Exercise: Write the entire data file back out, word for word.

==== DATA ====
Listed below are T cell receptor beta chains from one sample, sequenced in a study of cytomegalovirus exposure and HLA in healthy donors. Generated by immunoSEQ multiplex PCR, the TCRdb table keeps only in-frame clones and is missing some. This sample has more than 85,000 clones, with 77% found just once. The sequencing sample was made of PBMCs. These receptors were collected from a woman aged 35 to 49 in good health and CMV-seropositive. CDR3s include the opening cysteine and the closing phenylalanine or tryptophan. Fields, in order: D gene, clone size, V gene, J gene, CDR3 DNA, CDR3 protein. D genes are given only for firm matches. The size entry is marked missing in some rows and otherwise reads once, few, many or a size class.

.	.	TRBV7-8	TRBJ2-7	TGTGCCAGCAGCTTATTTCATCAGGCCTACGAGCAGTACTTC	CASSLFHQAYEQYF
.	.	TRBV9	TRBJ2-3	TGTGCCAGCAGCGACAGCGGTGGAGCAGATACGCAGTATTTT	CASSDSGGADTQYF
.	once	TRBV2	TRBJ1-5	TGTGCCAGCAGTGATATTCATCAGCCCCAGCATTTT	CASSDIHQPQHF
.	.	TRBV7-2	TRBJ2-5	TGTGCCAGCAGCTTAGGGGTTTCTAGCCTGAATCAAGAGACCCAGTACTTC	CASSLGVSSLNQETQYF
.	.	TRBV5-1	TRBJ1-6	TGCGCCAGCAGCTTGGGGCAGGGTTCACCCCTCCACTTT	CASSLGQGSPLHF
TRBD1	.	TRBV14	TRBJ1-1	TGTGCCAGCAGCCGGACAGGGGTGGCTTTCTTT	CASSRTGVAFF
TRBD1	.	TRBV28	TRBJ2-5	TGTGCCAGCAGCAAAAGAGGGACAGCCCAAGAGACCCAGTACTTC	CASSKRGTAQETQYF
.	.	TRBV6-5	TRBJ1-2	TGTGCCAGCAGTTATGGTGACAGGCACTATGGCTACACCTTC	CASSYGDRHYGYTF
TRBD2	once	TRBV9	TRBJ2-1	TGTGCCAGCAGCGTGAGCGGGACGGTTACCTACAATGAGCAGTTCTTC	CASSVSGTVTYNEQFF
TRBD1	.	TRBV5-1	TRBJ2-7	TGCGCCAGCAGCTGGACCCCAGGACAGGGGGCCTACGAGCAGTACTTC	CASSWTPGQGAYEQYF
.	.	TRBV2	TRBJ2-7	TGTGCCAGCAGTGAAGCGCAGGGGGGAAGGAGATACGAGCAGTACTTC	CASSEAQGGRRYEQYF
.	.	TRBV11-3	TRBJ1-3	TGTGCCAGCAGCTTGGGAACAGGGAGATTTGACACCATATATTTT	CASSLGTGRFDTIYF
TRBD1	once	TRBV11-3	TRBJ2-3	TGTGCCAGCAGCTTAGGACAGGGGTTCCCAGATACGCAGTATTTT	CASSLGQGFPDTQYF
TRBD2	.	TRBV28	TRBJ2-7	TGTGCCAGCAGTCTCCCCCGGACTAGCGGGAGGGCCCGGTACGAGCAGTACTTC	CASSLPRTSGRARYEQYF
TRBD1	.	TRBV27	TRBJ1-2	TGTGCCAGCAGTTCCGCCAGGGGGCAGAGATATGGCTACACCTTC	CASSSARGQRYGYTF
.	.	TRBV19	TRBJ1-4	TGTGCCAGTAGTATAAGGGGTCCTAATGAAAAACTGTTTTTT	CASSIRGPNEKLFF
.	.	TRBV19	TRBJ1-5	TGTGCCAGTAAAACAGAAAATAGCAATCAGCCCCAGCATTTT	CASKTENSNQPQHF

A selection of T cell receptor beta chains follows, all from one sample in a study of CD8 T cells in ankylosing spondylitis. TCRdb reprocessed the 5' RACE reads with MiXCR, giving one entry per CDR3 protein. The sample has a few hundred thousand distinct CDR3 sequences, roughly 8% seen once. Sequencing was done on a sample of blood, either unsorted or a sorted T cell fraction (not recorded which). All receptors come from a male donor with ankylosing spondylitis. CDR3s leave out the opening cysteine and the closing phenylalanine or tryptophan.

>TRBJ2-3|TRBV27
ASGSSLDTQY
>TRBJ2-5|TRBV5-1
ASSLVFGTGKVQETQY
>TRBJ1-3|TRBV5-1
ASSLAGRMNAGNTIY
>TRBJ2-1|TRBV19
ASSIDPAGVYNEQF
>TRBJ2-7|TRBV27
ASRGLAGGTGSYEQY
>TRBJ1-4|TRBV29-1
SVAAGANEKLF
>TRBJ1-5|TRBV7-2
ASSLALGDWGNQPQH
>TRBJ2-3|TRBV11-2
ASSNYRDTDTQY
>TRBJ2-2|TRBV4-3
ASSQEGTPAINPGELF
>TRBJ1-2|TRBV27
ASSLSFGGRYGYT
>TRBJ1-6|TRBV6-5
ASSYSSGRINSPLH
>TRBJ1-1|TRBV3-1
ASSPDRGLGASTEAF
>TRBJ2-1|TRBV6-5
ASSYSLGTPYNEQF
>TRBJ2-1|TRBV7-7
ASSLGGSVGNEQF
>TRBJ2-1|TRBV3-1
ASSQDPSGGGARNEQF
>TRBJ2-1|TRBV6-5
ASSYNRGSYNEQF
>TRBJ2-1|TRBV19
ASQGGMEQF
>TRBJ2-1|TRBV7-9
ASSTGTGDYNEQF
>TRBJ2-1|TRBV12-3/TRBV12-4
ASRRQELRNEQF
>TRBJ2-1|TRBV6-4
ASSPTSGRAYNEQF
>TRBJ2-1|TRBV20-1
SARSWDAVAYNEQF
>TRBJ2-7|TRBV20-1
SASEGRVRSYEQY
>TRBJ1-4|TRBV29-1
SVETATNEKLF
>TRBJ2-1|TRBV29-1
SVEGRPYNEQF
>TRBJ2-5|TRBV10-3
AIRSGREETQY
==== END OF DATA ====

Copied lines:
Listed below are T cell receptor beta chains from one sample, sequenced in a study of cytomegalovirus exposure and HLA in healthy donors. Generated by immunoSEQ multiplex PCR, the TCRdb table keeps only in-frame clones and is missing some. This sample has more than 85,000 clones, with 77% found just once. The sequencing sample was made of PBMCs. These receptors were collected from a woman aged 35 to 49 in good health and CMV-seropositive. CDR3s include the opening cysteine and the closing phenylalanine or tryptophan. Fields, in order: D gene, clone size, V gene, J gene, CDR3 DNA, CDR3 protein. D genes are given only for firm matches. The size entry is marked missing in some rows and otherwise reads once, few, many or a size class.

.	.	TRBV7-8	TRBJ2-7	TGTGCCAGCAGCTTATTTCATCAGGCCTACGAGCAGTACTTC	CASSLFHQAYEQYF
.	.	TRBV9	TRBJ2-3	TGTGCCAGCAGCGACAGCGGTGGAGCAGATACGCAGTATTTT	CASSDSGGADTQYF
.	once	TRBV2	TRBJ1-5	TGTGCCAGCAGTGATATTCATCAGCCCCAGCATTTT	CASSDIHQPQHF
.	.	TRBV7-2	TRBJ2-5	TGTGCCAGCAGCTTAGGGGTTTCTAGCCTGAATCAAGAGACCCAGTACTTC	CASSLGVSSLNQETQYF
.	.	TRBV5-1	TRBJ1-6	TGCGCCAGCAGCTTGGGGCAGGGTTCACCCCTCCACTTT	CASSLGQGSPLHF
TRBD1	.	TRBV14	TRBJ1-1	TGTGCCAGCAGCCGGACAGGGGTGGCTTTCTTT	CASSRTGVAFF
TRBD1	.	TRBV28	TRBJ2-5	TGTGCCAGCAGCAAAAGAGGGACAGCCCAAGAGACCCAGTACTTC	CASSKRGTAQETQYF
.	.	TRBV6-5	TRBJ1-2	TGTGCCAGCAGTTATGGTGACAGGCACTATGGCTACACCTTC	CASSYGDRHYGYTF
TRBD2	once	TRBV9	TRBJ2-1	TGTGCCAGCAGCGTGAGCGGGACGGTTACCTACAATGAGCAGTTCTTC	CASSVSGTVTYNEQFF
TRBD1	.	TRBV5-1	TRBJ2-7	TGCGCCAGCAGCTGGACCCCAGGACAGGGGGCCTACGAGCAGTACTTC	CASSWTPGQGAYEQYF
.	.	TRBV2	TRBJ2-7	TGTGCCAGCAGTGAAGCGCAGGGGGGAAGGAGATACGAGCAGTACTTC	CASSEAQGGRRYEQYF
.	.	TRBV11-3	TRBJ1-3	TGTGCCAGCAGCTTGGGAACAGGGAGATTTGACACCATATATTTT	CASSLGTGRFDTIYF
TRBD1	once	TRBV11-3	TRBJ2-3	TGTGCCAGCAGCTTAGGACAGGGGTTCCCAGATACGCAGTATTTT	CASSLGQGFPDTQYF
TRBD2	.	TRBV28	TRBJ2-7	TGTGCCAGCAGTCTCCCCCGGACTAGCGGGAGGGCCCGGTACGAGCAGTACTTC	CASSLPRTSGRARYEQYF
TRBD1	.	TRBV27	TRBJ1-2	TGTGCCAGCAGTTCCGCCAGGGGGCAGAGATATGGCTACACCTTC	CASSSARGQRYGYTF
.	.	TRBV19	TRBJ1-4	TGTGCCAGTAGTATAAGGGGTCCTAATGAAAAACTGTTTTTT	CASSIRGPNEKLFF
.	.	TRBV19	TRBJ1-5	TGTGCCAGTAAAACAGAAAATAGCAATCAGCCCCAGCATTTT	CASKTENSNQPQHF

A selection of T cell receptor beta chains follows, all from one sample in a study of CD8 T cells in ankylosing spondylitis. TCRdb reprocessed the 5' RACE reads with MiXCR, giving one entry per CDR3 protein. The sample has a few hundred thousand distinct CDR3 sequences, roughly 8% seen once. Sequencing was done on a sample of blood, either unsorted or a sorted T cell fraction (not recorded which). All receptors come from a male donor with ankylosing spondylitis. CDR3s leave out the opening cysteine and the closing phenylalanine or tryptophan.

>TRBJ2-3|TRBV27
ASGSSLDTQY
>TRBJ2-5|TRBV5-1
ASSLVFGTGKVQETQY
>TRBJ1-3|TRBV5-1
ASSLAGRMNAGNTIY
>TRBJ2-1|TRBV19
ASSIDPAGVYNEQF
>TRBJ2-7|TRBV27
ASRGLAGGTGSYEQY
>TRBJ1-4|TRBV29-1
SVAAGANEKLF
>TRBJ1-5|TRBV7-2
ASSLALGDWGNQPQH
>TRBJ2-3|TRBV11-2
ASSNYRDTDTQY
>TRBJ2-2|TRBV4-3
ASSQEGTPAINPGELF
>TRBJ1-2|TRBV27
ASSLSFGGRYGYT
>TRBJ1-6|TRBV6-5
ASSYSSGRINSPLH
>TRBJ1-1|TRBV3-1
ASSPDRGLGASTEAF
>TRBJ2-1|TRBV6-5
ASSYSLGTPYNEQF
>TRBJ2-1|TRBV7-7
ASSLGGSVGNEQF
>TRBJ2-1|TRBV3-1
ASSQDPSGGGARNEQF
>TRBJ2-1|TRBV6-5
ASSYNRGSYNEQF
>TRBJ2-1|TRBV19
ASQGGMEQF
>TRBJ2-1|TRBV7-9
ASSTGTGDYNEQF
>TRBJ2-1|TRBV12-3/TRBV12-4
ASRRQELRNEQF
>TRBJ2-1|TRBV6-4
ASSPTSGRAYNEQF
>TRBJ2-1|TRBV20-1
SARSWDAVAYNEQF
>TRBJ2-7|TRBV20-1
SASEGRVRSYEQY
>TRBJ1-4|TRBV29-1
SVETATNEKLF
>TRBJ2-1|TRBV29-1
SVEGRPYNEQF
>TRBJ2-5|TRBV10-3
AIRSGREETQY